Every now and then, old mate The Architect deems it necessary for the Ghostrunner to take a trip to the Cybervoid, a virtual space that also somehow has an affect on the real world and becomes a de facto training space in which to pick up new abilities (hello, The Matrix). You’ll eventually pick up a range of skills from special attacks that must be switched between and run on a gauge that fills up with enemy kills, as well as more passive boosts that only work if you can fit their Tetris-like modules into a grid that slowly opens up as you progress. It’s a smart design; making special abilities a very intentional choice in the moment helps keep controls simple in an already-overwhelming game, and putting powerful buffs in players hands but forcing them to roll with only a select few allows for more personal play styles that won’t break the game’s flow.
Of course, none of this would be anywhere near as fun if Ghostrunner wasn’t so incredibly fucking cool all the time. Not only is the combination of gritty, steel engine rooms and corridors in the tower’s underbelly and neon-soaked cyberpunk cityscapes a winner, but it’s backed up by some very nice graphical tech including some sexy ray-tracing wizardry. With a bit of tweaking (and DLSS on ‘performance’ settings) I could get it running with RTX on my modest rig at a playable clip, but this is definitely the kind of game that demands a higher frame count so I mostly ran with everything cranked up to max but RTX switched off.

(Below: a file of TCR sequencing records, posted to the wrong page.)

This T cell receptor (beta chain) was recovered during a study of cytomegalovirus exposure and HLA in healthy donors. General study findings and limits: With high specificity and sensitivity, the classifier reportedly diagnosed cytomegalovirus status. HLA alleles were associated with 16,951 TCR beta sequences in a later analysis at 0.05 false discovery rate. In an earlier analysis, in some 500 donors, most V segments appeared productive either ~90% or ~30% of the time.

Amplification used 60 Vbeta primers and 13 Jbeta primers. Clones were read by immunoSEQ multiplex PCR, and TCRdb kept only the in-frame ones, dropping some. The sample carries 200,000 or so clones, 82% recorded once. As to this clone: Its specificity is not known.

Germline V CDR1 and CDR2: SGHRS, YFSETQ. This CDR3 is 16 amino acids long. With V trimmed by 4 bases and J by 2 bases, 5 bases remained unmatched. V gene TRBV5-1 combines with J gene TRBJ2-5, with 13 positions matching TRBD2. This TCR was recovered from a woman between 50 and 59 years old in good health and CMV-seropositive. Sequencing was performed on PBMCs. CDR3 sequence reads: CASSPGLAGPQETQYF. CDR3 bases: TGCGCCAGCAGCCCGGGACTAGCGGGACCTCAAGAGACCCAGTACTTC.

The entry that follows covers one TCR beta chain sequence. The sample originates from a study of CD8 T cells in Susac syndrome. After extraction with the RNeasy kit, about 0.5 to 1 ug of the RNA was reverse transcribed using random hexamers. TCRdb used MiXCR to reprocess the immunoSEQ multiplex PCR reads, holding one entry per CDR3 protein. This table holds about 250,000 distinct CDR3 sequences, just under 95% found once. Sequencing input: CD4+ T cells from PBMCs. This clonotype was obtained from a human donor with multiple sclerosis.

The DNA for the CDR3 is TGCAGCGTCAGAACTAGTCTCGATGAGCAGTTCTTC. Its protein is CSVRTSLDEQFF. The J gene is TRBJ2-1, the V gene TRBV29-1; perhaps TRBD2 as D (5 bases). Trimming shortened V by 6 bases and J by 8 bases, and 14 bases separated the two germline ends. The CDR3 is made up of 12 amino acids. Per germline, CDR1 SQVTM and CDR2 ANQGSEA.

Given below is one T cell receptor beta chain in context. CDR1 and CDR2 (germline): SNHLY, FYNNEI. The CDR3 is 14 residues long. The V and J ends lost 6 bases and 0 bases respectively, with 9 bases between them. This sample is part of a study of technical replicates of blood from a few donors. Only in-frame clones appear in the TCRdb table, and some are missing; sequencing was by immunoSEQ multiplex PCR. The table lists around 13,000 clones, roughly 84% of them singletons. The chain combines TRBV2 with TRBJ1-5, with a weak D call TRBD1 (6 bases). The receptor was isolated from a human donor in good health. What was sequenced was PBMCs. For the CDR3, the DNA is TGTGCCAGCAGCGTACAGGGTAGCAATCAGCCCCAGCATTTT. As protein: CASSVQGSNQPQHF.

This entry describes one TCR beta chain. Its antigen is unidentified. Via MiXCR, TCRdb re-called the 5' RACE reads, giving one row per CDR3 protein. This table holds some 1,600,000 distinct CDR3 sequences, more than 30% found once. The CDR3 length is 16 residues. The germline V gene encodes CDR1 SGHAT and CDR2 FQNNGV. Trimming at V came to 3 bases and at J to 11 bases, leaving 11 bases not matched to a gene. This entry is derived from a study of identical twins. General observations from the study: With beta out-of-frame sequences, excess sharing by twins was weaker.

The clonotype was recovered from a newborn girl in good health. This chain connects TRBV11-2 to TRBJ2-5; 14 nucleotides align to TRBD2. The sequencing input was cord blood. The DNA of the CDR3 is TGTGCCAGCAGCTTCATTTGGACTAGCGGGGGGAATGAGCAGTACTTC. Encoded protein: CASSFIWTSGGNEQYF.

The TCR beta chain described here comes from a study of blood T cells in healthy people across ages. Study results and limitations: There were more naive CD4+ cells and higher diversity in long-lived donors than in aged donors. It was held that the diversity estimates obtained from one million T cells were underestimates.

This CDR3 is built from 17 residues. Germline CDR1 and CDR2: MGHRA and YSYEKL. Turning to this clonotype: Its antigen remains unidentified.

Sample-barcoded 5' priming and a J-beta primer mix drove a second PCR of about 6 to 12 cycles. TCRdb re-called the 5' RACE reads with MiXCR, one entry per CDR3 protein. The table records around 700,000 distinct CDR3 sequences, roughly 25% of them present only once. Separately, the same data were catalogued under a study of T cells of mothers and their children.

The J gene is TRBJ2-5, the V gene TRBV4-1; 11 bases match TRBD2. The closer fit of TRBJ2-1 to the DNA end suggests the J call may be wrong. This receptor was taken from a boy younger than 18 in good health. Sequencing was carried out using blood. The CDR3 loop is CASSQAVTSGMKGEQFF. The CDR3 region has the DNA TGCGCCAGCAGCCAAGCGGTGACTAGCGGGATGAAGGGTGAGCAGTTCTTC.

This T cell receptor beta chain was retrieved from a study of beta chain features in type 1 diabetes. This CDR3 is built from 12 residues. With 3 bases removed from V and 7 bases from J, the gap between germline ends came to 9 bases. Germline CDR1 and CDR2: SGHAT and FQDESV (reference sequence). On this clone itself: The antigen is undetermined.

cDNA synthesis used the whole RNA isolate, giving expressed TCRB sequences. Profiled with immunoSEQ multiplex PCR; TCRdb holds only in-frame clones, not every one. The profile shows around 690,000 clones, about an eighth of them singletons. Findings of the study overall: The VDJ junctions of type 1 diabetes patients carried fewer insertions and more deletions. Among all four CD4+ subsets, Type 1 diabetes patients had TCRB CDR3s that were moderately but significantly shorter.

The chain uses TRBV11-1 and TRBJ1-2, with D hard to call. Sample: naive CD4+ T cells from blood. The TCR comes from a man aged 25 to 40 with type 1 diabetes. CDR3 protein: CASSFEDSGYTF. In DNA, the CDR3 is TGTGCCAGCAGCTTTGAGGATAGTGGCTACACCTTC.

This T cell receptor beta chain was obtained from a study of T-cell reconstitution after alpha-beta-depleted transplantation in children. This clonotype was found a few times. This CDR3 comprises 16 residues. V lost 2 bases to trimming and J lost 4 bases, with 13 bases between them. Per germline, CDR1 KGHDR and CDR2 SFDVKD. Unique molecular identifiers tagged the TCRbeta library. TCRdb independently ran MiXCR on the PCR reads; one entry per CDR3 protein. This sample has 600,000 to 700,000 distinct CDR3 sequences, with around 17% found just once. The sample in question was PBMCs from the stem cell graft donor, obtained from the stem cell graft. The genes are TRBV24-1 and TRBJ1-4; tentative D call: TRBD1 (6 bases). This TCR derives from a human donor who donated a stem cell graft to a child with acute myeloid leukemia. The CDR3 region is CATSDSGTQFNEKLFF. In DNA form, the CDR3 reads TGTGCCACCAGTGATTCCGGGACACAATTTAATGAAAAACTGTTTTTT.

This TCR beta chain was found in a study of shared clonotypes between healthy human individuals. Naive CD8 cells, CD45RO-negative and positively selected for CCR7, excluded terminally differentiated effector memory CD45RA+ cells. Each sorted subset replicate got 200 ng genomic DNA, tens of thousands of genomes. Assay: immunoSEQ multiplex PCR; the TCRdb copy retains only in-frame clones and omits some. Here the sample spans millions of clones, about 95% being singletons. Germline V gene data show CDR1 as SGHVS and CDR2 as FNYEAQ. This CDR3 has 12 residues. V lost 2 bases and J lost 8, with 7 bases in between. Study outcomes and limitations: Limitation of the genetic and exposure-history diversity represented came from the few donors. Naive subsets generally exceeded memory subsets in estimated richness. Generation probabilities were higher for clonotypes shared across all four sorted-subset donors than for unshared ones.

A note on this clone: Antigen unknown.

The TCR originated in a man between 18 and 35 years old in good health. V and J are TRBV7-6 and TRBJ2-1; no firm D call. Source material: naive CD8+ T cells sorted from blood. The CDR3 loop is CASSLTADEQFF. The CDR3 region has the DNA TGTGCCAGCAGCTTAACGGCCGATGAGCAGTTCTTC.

Visuals are only half the equation though, and the true star here is the game’s pounding electro/synthwave soundtrack. It’s wall-to-wall bangers here, and there’s nothing better than that to keep you coming back for more with every new punishment the game hands to you. I quite legitimately might have given up in one particular ‘boss’ encounter that involves a fuckload of that grappling stuff I complained about earlier if not for the phat beats helping to keep my blood flowing and my head in the game. Daniel Deluxe is the person responsible for your future earworms, so might as well get ahead and check him out on Spotify right now.